Alley Valkyrie and John Monroe founded Nightingale. With what funds? I got this info off their site in 2015. The board has changed.
Alley Valkyrie is an artist, small business owner, and tireless supporter of the unhoused. She currently lives in Portland and sells her handcrafted clothes and prayer flags at the Saturday Market. Since the Occupy Movement in 2011, she has worked “full-time without pay as an informal liaison between homeless campers and police” (Eugene Weekly) . She founded the Nightingale Public Advocacy Coalition with her partner, John Monroe.
John Monroe–Vice President
Activist and musician John Monroe studied philosophy at the University of Montana and has recently attended graduate school in Europe. He was an early member of the Occupy Movement, SLEEPS (Safe, Legally Entitled Emergency Places to Sleep), and the Kesey Square Revival and founded Nightingale Public Advocacy Coalition with his partner, Alley Valkyrie.
Louise Prevost moved to Eugene, OR, as a child in 1963 and attended schools here up to and including the University of Oregon, where she earned a BFA Degree. In the last five years she has been homeless or underhoused for various periods, and spent time staying at the Mission, couch surfing , and earning a roof over her head via pet- and/or house-sitting and as a live-in personal home-care aid. Her experiences have instilled in her a sense of urgent need to see that the rights and basic necessities of the most vulnerable people of our community are met through community action.
Vickie Nelson is a retired librarian who has been a social activist since the 1970s when she was a founding member of Growers Market and of the alternative newspaper the Willamette Valley Observer . As a writer and editor she gravitates toward communication tasks in most of the groups she belongs to. She is currently an editor of The Eugene Occupier and a member of the board of directors of SPOT (Stop Pet Overpopulatt0n Now), a group that helps low-income people spay and neuter their dogs. She has been advocating for the unhoused for the last few years.
John McCahill joined the Occupy Movement in Eugene almost as soon as he heard about it. He organized the kitchen and kitchen volunteers , solicited donations of funds and food, and took on the massive task of providing several hundred meals a day and keeping activists and unhoused people fed. He is also a regular volunteer at the Egan Warming Centers.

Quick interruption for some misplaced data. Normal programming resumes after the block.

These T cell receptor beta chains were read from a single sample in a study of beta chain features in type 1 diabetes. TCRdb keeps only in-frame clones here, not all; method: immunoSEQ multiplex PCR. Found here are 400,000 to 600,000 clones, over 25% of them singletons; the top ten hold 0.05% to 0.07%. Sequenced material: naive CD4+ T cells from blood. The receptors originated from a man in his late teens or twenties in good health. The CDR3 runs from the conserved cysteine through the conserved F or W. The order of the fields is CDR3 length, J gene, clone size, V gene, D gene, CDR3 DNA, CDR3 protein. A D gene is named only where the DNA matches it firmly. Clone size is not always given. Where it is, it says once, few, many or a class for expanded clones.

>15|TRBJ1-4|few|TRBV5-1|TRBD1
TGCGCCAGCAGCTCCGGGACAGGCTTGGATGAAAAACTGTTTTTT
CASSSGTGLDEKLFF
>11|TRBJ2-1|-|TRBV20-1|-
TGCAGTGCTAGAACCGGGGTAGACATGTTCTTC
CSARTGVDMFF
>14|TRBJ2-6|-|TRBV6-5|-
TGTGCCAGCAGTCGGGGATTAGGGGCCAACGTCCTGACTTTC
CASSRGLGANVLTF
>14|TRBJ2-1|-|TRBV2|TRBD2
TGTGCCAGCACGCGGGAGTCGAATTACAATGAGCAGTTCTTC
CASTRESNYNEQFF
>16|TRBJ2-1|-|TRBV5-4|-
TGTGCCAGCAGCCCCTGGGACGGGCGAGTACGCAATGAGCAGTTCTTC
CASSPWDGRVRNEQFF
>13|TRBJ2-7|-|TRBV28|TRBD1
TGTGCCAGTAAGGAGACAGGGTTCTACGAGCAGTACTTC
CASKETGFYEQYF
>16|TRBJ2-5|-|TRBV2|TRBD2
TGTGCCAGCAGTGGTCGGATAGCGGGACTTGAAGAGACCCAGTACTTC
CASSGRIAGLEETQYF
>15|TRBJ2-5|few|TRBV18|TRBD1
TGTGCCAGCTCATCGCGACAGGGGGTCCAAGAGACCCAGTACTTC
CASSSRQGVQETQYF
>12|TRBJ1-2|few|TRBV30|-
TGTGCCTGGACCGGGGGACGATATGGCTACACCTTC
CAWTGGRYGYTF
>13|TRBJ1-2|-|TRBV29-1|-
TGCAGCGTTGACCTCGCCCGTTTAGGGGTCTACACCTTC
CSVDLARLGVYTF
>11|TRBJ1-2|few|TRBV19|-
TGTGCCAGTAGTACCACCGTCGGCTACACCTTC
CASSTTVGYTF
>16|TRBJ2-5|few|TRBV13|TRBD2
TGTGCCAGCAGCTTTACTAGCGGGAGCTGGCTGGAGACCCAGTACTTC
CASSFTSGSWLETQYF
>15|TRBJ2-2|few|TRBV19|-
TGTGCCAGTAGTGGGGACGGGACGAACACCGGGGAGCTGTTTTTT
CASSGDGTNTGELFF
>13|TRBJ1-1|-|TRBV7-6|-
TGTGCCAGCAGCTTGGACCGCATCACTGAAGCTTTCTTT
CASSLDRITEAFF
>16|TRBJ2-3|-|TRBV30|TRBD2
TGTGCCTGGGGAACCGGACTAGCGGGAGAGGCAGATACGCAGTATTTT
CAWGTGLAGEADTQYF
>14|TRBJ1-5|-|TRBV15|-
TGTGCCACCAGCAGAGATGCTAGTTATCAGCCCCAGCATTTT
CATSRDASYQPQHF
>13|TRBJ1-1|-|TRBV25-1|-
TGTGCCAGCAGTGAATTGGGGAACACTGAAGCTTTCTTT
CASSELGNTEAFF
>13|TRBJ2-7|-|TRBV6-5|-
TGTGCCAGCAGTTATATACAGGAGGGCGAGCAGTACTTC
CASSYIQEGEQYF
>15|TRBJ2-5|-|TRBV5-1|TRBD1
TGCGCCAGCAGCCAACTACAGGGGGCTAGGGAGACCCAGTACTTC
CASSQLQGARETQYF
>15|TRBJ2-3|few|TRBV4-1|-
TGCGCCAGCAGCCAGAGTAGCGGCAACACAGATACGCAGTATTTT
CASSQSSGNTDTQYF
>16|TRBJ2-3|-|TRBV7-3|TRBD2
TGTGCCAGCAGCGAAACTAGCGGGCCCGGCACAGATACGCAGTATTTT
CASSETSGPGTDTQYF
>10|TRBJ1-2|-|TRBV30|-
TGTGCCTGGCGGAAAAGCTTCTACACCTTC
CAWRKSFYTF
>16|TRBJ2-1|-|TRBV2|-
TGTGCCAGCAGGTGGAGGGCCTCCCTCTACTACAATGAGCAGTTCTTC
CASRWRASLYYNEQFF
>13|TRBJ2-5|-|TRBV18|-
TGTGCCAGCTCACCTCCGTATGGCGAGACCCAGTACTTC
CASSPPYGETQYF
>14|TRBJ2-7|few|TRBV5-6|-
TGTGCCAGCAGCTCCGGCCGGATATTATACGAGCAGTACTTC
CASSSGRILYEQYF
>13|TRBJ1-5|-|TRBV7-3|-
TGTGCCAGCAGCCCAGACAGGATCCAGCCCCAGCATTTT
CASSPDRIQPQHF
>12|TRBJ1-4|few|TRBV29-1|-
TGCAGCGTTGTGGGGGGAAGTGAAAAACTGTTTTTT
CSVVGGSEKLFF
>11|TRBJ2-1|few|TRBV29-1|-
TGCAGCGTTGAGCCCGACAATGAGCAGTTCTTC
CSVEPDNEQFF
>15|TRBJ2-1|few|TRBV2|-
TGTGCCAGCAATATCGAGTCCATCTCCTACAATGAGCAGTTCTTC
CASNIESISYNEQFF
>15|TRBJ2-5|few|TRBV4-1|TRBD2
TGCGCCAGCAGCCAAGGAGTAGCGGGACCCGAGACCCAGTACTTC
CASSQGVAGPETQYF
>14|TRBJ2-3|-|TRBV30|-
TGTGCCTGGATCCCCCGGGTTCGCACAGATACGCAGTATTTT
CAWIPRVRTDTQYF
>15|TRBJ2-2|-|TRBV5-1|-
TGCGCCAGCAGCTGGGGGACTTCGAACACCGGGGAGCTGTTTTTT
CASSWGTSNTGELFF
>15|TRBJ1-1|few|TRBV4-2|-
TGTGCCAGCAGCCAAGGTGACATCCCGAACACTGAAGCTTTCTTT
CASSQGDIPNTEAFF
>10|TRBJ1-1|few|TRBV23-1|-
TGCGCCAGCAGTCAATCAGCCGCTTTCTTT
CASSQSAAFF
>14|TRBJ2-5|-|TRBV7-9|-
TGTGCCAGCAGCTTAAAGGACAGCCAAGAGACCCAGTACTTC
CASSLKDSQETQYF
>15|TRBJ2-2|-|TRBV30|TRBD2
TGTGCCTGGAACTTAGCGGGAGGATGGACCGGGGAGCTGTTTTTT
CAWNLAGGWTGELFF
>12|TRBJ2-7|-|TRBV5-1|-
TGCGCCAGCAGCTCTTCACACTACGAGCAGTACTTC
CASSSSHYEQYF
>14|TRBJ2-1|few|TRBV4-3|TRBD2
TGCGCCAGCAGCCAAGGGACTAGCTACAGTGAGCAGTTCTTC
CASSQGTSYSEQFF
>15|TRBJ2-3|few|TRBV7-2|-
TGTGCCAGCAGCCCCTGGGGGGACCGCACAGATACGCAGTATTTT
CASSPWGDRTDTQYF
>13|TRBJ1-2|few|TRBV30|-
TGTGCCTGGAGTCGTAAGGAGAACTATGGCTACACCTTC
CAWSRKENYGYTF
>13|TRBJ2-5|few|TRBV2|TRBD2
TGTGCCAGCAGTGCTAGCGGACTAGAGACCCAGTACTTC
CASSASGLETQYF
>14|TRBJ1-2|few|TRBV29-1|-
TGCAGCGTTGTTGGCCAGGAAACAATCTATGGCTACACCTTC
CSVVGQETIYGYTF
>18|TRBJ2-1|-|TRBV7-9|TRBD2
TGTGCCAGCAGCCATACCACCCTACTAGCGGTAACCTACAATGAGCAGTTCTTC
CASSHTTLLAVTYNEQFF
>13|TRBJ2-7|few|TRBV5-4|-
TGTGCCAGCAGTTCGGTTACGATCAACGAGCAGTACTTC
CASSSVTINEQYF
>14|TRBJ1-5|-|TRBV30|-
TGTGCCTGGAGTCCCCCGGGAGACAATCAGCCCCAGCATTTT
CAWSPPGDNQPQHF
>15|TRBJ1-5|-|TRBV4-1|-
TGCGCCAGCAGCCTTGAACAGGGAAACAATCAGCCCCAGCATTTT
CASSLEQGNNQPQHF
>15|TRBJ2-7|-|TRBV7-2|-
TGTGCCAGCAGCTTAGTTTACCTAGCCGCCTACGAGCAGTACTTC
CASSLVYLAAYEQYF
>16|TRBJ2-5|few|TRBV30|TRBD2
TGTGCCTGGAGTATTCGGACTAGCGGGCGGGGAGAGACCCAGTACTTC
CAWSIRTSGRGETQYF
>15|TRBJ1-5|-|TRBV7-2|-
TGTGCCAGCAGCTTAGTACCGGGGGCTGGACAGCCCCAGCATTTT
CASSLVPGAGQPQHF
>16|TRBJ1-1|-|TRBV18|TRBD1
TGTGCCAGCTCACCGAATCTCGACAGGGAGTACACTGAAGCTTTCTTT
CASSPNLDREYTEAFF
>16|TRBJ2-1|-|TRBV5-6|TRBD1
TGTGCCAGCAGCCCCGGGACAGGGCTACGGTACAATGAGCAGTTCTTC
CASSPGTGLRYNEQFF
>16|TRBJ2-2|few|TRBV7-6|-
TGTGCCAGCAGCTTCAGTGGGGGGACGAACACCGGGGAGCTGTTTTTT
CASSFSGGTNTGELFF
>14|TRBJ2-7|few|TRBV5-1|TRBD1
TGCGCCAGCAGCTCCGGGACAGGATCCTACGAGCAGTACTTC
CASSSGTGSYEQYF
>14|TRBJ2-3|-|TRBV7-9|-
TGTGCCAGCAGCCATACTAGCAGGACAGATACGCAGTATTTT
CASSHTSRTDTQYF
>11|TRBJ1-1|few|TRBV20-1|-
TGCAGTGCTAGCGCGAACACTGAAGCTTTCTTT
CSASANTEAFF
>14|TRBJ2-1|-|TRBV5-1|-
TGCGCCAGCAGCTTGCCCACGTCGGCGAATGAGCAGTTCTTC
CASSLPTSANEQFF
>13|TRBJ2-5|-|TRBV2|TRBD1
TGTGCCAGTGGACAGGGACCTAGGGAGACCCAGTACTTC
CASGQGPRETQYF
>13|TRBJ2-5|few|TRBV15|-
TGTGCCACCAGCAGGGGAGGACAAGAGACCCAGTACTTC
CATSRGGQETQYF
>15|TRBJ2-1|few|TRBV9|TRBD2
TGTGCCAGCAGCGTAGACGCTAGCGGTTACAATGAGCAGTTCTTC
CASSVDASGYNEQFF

Emily Semple is a political activist, and a member of SLEEPS, who has been put herself on the line for Constitutional Rights to free speech and assembly many times. A self-employed graphic designer at Semple Design with an AAS from Lane Community College, she brings a dramatic flair to all her activities, serves as a Eugene Slug Queen, and works as a pastry chef at Ambrosia, a Eugene restaurant.
Mary Broadhurst has been involved in community organizing, first in the late 70s and early 80s as a VISTA volunteer with the Jobs and Justice Project and an organizer in the anti-nuclear movement. More recently she has been involved with Occupy Eugene, SLEEPS, and the Whoville Coalition. She is an Egan Warming Center volunteer. Mary is a graduate of the University of Oregon School of Law and a practicing attorney . For over 20 years she has represented students with disabilities, ensuring that they receive the educations to which they are entitled under federal law. A highlight of her career was as co- counsel before the United States Supreme Court. She has mediation experience and extensive experience facilitating meetings with school district administrators and staff. In 2012 she completed a three day training in Dynamic Facilitation: Conflict, Creativity , and Community. She also has been trained through the intermediate level in Nonviolent Communication.
Mission and Philosophy
Kesey Square Revival
The Federal Plaza
The First SLEEPS Deployment
The Ferry Street Bridge Incident
Peer Support Specialist Training
The Right to Sleep
Bathrooms For Homeless
Bathrooms For Downtown
Tarps For Life
Ending Exclusion Zone
Kesey Square Revival
Facts and Figures
How to Help
NHS will establish a self-governed, village-style, accessible community that will focus on health and wellness. Our goal is to provide a safe place for people who are unsheltered, and to be both accessible and inclusive. In community, residents will support and assist each other to the best of their abilities, with the support of the larger community.
When the project is complete there will be 30 units for residents, an on-site health clinic two days a week, an overnight guest program hosting the neighborhood’s unhoused providing a supervised group sleeping area and breakfast as well as a resource connection time in the morning. Activities to support health and wellness will be offered. In partnership with the neighborhood, NHS seeks to create a Neighborhood Rapid Response Team, which will assist with issues arising from homelessness in the neighborhood.
Once a sanctuary is established NHS intends to offer the larger unhoused community:
- a health clinic operating at least twice a week;
- a guest program offering people in the neighborhood who are unhoused a safe place to sleep; and
- a resource and information center assisting people to connect with community resources.
Additionally, NHS intends to offer classes and activities to support health and wellness such as:
- cooking and nutrition classes;
- peer-to-peer mediation;
- peer-to-peer coaching;
- communication training;
- music and art activities; and
- self-care skills training designed to enhance overall health and allow for the management of pain and stress.
For a more detailed description of the Nightingale Health Sanctuary Project go to
To offer your help go to: